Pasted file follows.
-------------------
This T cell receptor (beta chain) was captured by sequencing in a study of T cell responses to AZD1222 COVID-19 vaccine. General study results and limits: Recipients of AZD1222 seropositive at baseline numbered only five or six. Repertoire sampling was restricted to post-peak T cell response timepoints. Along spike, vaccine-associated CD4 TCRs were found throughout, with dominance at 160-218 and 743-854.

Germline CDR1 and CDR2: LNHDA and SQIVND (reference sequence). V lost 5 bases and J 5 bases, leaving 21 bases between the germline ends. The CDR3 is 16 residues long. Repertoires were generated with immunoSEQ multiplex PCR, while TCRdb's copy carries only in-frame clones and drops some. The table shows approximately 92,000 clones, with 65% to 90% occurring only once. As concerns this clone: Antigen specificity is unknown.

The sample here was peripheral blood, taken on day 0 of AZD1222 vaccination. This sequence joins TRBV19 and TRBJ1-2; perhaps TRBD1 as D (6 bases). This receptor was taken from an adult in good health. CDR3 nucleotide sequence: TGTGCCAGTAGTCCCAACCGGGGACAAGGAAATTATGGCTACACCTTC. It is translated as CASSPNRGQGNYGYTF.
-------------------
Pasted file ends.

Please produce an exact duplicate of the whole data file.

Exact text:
This T cell receptor (beta chain) was captured by sequencing in a study of T cell responses to AZD1222 COVID-19 vaccine. General study results and limits: Recipients of AZD1222 seropositive at baseline numbered only five or six. Repertoire sampling was restricted to post-peak T cell response timepoints. Along spike, vaccine-associated CD4 TCRs were found throughout, with dominance at 160-218 and 743-854.

Germline CDR1 and CDR2: LNHDA and SQIVND (reference sequence). V lost 5 bases and J 5 bases, leaving 21 bases between the germline ends. The CDR3 is 16 residues long. Repertoires were generated with immunoSEQ multiplex PCR, while TCRdb's copy carries only in-frame clones and drops some. The table shows approximately 92,000 clones, with 65% to 90% occurring only once. As concerns this clone: Antigen specificity is unknown.

The sample here was peripheral blood, taken on day 0 of AZD1222 vaccination. This sequence joins TRBV19 and TRBJ1-2; perhaps TRBD1 as D (6 bases). This receptor was taken from an adult in good health. CDR3 nucleotide sequence: TGTGCCAGTAGTCCCAACCGGGGACAAGGAAATTATGGCTACACCTTC. It is translated as CASSPNRGQGNYGYTF.